TOKYO: Tokyo stocks retreated on Monday as some major automakers and bank shares fell, with investors eyeing key US jobs figures and a European Central Bank policy meeting later in the week.
Shortly before the open, official data showed Japan’s factory output expanded a weaker than expected 1.4 percent in October.
However the figure suggested a possible return to growth in the fourth quarter after the world’s number three economy slipped into recession during July-September.
“It’s not that there’s any particularly bad reason to sell stocks, but (the Dow Jones Industrial Average) fell last Friday and Japan’s industrial production numbers missed estimates, so investors are taking profit,” Soichiro Monji, chief strategist at Daiwa SB Investments, told Bloomberg News.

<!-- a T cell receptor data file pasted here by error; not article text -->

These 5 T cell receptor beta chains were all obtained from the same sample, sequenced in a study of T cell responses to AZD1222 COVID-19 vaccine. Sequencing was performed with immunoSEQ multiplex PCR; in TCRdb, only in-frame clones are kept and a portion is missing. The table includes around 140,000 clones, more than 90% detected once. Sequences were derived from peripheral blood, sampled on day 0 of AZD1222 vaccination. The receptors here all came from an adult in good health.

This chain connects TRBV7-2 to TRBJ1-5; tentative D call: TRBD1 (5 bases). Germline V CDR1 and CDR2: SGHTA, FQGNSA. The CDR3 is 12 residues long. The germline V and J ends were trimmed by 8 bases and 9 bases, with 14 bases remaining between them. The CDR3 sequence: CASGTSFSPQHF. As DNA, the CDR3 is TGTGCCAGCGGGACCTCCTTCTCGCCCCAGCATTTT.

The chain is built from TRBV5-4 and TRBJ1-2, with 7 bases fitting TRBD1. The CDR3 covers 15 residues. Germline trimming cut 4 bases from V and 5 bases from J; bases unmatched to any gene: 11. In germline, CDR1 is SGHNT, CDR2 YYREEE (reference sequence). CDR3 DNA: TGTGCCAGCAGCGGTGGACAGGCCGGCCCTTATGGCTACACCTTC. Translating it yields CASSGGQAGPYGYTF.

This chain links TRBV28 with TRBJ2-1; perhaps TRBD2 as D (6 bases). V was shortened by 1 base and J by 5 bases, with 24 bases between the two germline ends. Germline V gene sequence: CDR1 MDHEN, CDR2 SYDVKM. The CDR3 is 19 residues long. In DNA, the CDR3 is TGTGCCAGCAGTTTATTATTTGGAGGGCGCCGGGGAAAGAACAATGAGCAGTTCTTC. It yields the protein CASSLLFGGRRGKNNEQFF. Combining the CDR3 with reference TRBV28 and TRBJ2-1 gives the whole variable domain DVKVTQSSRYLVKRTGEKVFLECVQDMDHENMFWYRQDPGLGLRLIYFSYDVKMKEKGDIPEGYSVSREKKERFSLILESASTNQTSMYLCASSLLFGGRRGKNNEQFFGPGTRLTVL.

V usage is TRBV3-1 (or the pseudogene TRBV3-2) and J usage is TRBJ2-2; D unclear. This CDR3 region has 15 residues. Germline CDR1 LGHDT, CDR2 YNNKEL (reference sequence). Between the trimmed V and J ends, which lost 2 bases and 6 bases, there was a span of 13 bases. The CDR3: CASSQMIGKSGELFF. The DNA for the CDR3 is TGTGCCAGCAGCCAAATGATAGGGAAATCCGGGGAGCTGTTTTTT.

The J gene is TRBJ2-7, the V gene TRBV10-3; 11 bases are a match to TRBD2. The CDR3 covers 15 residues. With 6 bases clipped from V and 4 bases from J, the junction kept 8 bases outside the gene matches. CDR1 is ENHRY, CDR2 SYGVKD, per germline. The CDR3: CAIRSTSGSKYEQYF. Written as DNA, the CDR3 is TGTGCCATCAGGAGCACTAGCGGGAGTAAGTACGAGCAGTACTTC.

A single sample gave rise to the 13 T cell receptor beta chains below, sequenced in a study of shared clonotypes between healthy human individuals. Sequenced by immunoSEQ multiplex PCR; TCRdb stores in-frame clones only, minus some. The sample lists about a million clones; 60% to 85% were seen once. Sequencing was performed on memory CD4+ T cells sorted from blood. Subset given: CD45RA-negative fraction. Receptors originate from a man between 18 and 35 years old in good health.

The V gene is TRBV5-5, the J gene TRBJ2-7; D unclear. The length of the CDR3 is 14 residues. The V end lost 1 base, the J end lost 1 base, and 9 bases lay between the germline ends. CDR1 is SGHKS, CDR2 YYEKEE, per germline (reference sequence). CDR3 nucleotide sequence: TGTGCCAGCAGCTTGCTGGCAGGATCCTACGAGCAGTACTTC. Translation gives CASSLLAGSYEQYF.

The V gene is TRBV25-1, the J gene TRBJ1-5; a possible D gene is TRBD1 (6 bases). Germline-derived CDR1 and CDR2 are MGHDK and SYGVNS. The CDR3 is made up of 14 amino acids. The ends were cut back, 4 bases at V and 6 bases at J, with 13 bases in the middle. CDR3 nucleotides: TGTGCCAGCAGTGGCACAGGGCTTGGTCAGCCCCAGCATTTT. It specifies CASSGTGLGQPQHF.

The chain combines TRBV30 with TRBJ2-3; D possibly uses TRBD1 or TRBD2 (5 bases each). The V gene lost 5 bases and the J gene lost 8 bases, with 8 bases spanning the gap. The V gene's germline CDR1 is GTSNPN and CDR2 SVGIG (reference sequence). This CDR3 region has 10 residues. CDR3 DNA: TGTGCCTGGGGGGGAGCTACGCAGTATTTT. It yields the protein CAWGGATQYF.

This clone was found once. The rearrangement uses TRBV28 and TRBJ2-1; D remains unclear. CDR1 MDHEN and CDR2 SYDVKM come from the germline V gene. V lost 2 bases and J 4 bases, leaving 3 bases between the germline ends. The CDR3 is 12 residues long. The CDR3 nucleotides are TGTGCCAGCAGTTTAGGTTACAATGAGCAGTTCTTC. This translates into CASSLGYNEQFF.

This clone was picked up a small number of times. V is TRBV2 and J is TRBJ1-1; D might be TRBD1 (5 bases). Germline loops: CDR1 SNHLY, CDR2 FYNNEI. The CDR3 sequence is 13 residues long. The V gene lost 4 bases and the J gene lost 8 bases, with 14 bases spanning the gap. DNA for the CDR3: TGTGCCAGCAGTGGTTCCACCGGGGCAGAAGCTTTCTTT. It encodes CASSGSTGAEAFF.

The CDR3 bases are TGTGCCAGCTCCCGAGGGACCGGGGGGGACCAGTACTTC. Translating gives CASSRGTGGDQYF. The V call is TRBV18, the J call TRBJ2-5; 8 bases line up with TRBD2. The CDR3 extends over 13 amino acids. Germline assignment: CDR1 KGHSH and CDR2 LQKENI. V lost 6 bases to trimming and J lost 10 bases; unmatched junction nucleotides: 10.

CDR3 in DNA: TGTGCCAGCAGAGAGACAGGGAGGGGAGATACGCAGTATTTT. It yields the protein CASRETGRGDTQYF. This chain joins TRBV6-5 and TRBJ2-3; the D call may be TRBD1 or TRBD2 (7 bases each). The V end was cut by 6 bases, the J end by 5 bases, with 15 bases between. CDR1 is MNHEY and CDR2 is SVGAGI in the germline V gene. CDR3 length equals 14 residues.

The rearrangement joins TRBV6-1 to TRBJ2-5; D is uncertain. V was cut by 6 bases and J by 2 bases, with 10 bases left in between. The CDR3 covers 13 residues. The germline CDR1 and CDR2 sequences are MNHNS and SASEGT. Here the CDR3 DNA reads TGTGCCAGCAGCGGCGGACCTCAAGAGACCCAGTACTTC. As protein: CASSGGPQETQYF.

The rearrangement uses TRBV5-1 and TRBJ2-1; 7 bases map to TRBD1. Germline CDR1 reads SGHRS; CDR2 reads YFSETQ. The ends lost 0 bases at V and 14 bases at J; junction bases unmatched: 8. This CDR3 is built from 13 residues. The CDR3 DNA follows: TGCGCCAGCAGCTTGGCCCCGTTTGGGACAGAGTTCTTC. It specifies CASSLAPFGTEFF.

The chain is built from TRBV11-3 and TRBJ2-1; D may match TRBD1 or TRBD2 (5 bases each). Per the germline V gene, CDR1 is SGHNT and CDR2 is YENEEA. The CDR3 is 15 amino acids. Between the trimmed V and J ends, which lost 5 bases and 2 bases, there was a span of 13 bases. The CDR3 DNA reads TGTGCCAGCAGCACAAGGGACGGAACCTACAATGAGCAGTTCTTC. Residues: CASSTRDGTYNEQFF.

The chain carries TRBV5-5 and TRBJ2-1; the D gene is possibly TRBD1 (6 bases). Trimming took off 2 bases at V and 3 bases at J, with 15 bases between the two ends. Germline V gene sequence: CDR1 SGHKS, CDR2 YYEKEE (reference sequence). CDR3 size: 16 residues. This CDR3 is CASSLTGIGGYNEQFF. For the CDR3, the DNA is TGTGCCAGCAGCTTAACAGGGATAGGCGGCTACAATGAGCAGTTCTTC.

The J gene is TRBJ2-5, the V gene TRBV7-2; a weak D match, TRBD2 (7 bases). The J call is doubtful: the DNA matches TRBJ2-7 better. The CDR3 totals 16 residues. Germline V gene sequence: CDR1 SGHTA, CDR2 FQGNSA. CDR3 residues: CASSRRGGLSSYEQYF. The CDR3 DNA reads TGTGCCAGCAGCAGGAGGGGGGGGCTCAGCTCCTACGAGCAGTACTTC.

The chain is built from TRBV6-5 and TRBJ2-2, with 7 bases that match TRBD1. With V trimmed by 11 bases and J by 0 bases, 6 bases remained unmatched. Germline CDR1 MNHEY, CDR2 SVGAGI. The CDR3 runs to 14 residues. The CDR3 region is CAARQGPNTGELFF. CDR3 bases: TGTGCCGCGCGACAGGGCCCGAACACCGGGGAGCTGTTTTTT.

Tokyo’s benchmark index has surged to three-month highs recently with a weak yen — a plus for Japanese exporters — lending some support.
The benchmark Nikkei 225 index at the Tokyo Stock Exchange fell 0.69 percent, or 136.47 points, to 19,747.47. The Topix index of all first-section shares declined 0.89 percent, or 14.20 points, to 1,580.25.
Among the key trading events this week are a European Central Bank policy meeting that could see further monetary easing and a US jobs report at the end of the week.
Toyota edged down 0.17 percent to 7,657 yen, while rival Honda fell 0.27 percent to 4,002 yen.
Mitsubishi UFJ, one of the country’s leading banks, dropped 1.68 percent to 790 yen and Sumitomo Mitsui Financial Group was down 1.96 percent to 4,697 yen.
Sony fell 2.67 percent to finish the day at 3,177 yen.
In currency markets the greenback eased to 122.75 yen in Tokyo from 122.85 yen Friday in US trade, while the euro weakened to $1.0581 and 129.89 yen from $1.0595 and 130.14 yen.